Dismissing Rahul Dravid and VVS Laxman in quick succession is the right way to make an impression on the selectors, as Umesh Yadav did in the Duleep Trophy game in Bangalore
Much of the build-up to the Duleep Trophy game surrounded the bowlers vying to reclaim their India caps - Sreesanth, Piyush Chawla and L Balaji - but the two who perhaps had the biggest impact were relative unknowns: Andhra legspinner M Suresh and Vidarbha fast bowler Umesh Yadav.
With the tournament back to its traditional knockout format, they faced the prospect of playing just one match in the limelight before returning to the anonymity of the Ranji Trophy Plate League. Both made the most of their chances: Suresh scored a solid half-century on the first day and took six wickets on the last, while Umesh bowled a sizzling, hostile spell on the first morning in which he removed both Rahul Dravid and VVS Laxman.
Their climb to the top of domestic cricket could not have been more different. To paraphrase Vinod Kambli, Suresh took the stairs while Umesh took the elevator.
Suresh, 25, has made his mark as a legspinner who can bat a bit but he started out as a top-order batsman. He camped at all the stops on the way to a place in the Andhra Ranji Trophy side, playing at the Under-16, Under-19 and Under-22 levels before finally making his first-class debut towards the end of 2002. He managed one half-century in his first six games, but worse was to follow: a high score of 21 in ten innings led to his axing from the Andhra side midway through the 2005-06 season.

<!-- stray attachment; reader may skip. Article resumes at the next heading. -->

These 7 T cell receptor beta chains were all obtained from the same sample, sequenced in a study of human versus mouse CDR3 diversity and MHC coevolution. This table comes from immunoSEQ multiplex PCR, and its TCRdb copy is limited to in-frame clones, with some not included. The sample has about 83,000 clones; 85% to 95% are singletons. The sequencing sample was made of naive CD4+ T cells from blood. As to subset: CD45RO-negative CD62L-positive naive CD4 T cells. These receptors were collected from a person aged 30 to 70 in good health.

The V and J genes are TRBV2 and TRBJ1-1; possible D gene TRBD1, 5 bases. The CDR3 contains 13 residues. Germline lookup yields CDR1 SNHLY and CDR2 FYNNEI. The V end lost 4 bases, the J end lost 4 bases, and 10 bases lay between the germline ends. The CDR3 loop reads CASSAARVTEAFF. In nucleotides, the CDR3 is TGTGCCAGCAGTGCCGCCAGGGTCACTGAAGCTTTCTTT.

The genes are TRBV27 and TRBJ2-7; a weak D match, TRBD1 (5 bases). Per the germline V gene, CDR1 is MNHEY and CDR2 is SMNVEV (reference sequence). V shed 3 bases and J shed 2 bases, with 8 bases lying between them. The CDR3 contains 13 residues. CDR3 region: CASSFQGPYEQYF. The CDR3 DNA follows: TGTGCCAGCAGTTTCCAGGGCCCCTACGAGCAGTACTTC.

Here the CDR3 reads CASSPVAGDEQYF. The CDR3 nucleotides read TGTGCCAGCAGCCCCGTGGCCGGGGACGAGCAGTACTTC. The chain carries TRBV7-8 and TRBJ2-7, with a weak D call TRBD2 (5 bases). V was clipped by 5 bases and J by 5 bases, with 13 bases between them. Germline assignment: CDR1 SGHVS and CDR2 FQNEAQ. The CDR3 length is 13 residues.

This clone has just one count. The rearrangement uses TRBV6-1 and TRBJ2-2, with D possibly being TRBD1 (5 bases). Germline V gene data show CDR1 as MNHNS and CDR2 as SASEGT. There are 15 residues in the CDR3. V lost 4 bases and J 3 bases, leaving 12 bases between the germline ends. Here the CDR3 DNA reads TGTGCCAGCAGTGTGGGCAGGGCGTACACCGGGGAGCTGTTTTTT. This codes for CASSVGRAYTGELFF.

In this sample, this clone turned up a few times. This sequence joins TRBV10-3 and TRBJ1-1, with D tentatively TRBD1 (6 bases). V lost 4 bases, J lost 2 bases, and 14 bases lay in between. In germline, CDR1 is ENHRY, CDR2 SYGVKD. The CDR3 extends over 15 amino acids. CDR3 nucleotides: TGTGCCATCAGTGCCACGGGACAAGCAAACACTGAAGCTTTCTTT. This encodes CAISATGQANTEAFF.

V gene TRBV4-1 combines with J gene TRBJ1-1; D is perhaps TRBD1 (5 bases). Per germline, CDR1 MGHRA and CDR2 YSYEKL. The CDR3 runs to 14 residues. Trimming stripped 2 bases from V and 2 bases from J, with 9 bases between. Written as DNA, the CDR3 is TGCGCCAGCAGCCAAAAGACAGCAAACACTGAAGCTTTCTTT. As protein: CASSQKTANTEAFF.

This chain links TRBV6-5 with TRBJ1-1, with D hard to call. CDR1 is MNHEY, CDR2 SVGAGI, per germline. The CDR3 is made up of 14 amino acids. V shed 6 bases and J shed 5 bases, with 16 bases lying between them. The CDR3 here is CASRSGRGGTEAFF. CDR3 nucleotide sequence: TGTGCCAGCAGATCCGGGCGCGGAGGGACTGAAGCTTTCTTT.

He focused on his batting during his time out of the team - which lasted nearly two years - before former India allrounder Syed Abid Ali, Andhra's coach in 2007-08, urged him to concentrate on his bowling. The turning point came this season when he took eight wickets in an innings in one Buchi Babu tournament (the Tamil Nadu Cricket Association's curtain-raiser to the season) match.
The transition from batsman to bowling allrounder transformed Suresh's fortunes - he finished as Andhra's leading wicket-taker and led the batting averages as well for 2008-09. From struggling to get a game a little more than a year ago, Suresh is now talking of his responsibilities as a senior player and looking forward to interacting with national selector and former India legspinner Narendra Hirwani during the semi-final in Rajkot.
While it took Suresh many years to find his groove, Umesh's rise has been like his bowling - extremely quick. Less than two years ago he was contemplating becoming a policeman, and had yet to play with a leather ball. Seeing his raw pace with the tennis ball, his friends encouraged him to play divisional cricket in Vidarbha, after which he went for Under-22 trials. He took 2 for 105 in two games but that didn't stop him from being catapulted into the Vidarbha Ranji Trophy team.
Four matches at the first-class level brought him 20 wickets, including a six-wicket haul
against Bengal, a spell he still counts as his best. In a little more than three months after his Under-22 debut, he was playing the Duleep Trophy. The fairytale continued on the first day of the Duleep Trophy tie, when he clocked up to 141kph, harried Dravid with his inswing and ended with figures of 5 for 96.
Umesh, though, got a taste of the game's ups and downs on the third day. Batting at No. 11, his side was three runs away from South's total when he was bowled attempting a wild loft to long-on. South progressed on the basis of the first-innings lead and Umesh lost his chance to play another match in the spotlight.
However, both he and Suresh have done enough to ensure their progress will be closely tracked, even though they will spend the next season in the Plate League.
Siddarth Ravindran is a sub-editor at Cricinfo